Subject(s)
Histone-Lysine N-Methyltransferase/antagonists & inhibitors , Interferon alpha-2/metabolism , RNA, Small Interfering , Transgenes , Animals , Buffaloes , Cattle , Cell Line, Tumor , DNA (Cytosine-5-)-Methyltransferase 1/metabolism , Gene Expression , HEK293 Cells , Histone Acetyltransferases/metabolism , Histone Deacetylase 1/metabolism , Histone-Lysine N-Methyltransferase/genetics , Histone-Lysine N-Methyltransferase/metabolism , Humans
15.
Bioorg Chem ; 76: 294-302, 2018 02.
Article in English | MEDLINE | ID: mdl-29223806

ABSTRACT

We have previously shown that human interferon α-2b (IFN) produced in Escherichia coli (E. coli) is heterogeneous at the N-terminal, with three major species (Ahsan et al., 2014). These are: (a) the direct translation product of the gene retaining the N-terminal methionine, (b) a species from which the methionyl residue has been removed by E. coli methionyl aminopeptidase to give the native interferon α-2b and (c) in which the N-terminal Cys residue of the latter contains an acetyl group. In this paper we overcome this heterogeneity, using engineered interferon derivatives with phenylalanine residue directly downstream of the N-terminal methionine (Met-Phe-IFN). This modification not only prevented the removal of the N-terminal methionine by E. coli methionyl aminopeptidase but also the subsequent N-acetylation. Critically, Met-Phe-IFN had enhanced activity in a biological assay. N-terminal stabilization was also achieved by fusing human cytochrome b5 at the N-terminal of interferon (b5-IFN-chimera). In this case also, the protein was more active than a reciprocal chimera with cytochrome b5 at the C-terminal of interferon (Met-IFN-b5-chimera). This latter protein also had a heterogeneous N-terminal but addition of phenylalanine following Met, (Met-Phe-IFN-b5-chimera), resolved this problem and gave enhanced biological activity.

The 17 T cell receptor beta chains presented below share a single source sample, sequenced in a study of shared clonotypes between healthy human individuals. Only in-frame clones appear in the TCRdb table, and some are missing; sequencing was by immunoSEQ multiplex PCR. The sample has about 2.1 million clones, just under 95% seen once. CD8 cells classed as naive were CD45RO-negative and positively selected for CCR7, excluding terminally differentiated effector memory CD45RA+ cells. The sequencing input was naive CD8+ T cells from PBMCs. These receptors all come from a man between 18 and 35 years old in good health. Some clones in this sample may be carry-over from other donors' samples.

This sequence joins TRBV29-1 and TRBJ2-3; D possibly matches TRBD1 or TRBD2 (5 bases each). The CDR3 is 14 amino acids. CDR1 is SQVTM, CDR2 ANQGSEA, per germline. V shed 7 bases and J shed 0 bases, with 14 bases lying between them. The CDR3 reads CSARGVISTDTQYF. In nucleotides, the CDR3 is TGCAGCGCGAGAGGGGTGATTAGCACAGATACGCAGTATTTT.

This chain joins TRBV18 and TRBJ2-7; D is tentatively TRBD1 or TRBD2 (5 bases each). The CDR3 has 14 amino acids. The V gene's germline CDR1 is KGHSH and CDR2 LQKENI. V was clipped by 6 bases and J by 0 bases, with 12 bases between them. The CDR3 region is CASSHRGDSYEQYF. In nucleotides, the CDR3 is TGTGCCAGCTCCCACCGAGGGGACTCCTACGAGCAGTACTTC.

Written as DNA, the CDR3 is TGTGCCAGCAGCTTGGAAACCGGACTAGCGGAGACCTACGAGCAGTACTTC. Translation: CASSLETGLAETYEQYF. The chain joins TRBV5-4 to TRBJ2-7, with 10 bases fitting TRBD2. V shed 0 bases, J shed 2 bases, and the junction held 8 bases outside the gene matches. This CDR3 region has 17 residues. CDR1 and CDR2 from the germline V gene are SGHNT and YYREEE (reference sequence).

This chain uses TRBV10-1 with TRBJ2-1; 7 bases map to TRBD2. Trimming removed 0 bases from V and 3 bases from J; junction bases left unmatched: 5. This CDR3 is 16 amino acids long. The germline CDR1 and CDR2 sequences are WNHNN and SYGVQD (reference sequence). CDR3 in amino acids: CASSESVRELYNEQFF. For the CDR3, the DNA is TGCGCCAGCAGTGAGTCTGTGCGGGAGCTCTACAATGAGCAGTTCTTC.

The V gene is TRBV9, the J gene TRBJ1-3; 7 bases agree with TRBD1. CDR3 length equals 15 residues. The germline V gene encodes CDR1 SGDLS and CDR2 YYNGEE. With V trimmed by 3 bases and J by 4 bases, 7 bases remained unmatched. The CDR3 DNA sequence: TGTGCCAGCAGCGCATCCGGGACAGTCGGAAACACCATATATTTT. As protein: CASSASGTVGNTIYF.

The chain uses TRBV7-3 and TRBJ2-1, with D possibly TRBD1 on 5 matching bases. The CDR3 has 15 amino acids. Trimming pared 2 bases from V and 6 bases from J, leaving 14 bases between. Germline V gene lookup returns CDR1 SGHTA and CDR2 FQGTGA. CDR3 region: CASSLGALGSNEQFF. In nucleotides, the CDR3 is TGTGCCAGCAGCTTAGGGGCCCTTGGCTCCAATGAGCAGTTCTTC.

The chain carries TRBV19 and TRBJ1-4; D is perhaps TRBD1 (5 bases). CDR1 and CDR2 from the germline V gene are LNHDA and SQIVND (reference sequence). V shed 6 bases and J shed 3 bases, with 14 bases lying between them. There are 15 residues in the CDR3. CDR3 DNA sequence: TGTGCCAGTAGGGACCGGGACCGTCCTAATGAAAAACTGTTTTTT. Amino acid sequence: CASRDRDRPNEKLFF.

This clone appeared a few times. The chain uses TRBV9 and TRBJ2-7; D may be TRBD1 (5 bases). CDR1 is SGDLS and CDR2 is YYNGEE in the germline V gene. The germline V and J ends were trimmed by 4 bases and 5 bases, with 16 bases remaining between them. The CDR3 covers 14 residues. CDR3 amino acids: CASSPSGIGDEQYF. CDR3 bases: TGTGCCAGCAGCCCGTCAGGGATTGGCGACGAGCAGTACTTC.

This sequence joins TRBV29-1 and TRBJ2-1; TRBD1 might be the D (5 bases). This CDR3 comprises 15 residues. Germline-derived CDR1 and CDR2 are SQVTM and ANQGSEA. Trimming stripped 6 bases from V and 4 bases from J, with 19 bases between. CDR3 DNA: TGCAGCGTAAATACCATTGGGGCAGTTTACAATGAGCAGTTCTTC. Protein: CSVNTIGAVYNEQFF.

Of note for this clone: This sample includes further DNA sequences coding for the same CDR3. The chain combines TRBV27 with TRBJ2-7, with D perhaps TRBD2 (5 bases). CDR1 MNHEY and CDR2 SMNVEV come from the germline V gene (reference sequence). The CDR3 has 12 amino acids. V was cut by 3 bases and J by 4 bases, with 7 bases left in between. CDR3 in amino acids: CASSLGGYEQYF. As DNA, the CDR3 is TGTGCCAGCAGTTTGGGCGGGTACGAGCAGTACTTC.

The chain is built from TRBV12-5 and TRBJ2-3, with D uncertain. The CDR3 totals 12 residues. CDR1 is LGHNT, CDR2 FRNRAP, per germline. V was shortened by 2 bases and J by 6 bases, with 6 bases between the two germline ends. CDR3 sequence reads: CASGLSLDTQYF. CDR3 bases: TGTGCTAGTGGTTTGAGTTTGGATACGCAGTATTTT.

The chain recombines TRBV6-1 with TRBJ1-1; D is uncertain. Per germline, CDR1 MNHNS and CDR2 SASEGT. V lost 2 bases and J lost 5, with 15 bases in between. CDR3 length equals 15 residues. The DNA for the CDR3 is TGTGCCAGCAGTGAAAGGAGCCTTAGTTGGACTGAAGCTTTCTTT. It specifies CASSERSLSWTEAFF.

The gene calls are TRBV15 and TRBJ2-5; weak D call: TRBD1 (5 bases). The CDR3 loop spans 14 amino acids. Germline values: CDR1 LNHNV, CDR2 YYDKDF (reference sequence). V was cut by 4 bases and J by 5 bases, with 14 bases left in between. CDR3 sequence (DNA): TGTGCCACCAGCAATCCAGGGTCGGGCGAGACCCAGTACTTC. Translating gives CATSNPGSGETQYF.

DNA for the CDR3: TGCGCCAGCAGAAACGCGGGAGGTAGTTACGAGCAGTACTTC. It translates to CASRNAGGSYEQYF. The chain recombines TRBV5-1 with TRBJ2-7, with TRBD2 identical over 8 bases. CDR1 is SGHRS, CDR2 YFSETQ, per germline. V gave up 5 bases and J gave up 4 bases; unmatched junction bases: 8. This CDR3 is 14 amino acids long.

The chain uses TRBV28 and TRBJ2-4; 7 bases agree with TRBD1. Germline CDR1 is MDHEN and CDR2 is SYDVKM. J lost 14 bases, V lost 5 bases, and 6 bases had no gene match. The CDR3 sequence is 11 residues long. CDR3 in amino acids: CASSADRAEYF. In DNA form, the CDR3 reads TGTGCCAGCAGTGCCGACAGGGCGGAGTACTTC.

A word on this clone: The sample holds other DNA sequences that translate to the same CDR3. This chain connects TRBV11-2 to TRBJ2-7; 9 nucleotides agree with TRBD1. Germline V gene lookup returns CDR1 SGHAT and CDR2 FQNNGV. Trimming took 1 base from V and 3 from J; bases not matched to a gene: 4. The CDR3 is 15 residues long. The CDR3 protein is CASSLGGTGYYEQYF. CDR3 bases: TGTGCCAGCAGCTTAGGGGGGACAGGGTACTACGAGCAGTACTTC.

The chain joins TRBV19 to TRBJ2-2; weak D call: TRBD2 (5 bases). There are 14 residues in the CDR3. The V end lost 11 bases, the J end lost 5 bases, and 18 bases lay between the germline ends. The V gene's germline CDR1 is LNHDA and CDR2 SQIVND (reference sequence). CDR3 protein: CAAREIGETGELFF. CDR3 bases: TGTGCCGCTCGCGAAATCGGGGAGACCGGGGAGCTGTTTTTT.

Subject(s)
Cytochromes b5/metabolism , Escherichia coli/metabolism , Interferon alpha-2/metabolism , Recombinant Fusion Proteins/metabolism , Acetylation , Antiviral Agents/pharmacology , Cell Line, Tumor , Cytochromes b5/pharmacology , Escherichia coli/genetics , Humans , Interferon alpha-2/genetics , Interferon alpha-2/pharmacology , Methionine/metabolism , Mutation , Phenylalanine/metabolism , Protein Domains , Protein Engineering , Protein Processing, Post-Translational , Recombinant Fusion Proteins/genetics , Recombinant Fusion Proteins/pharmacology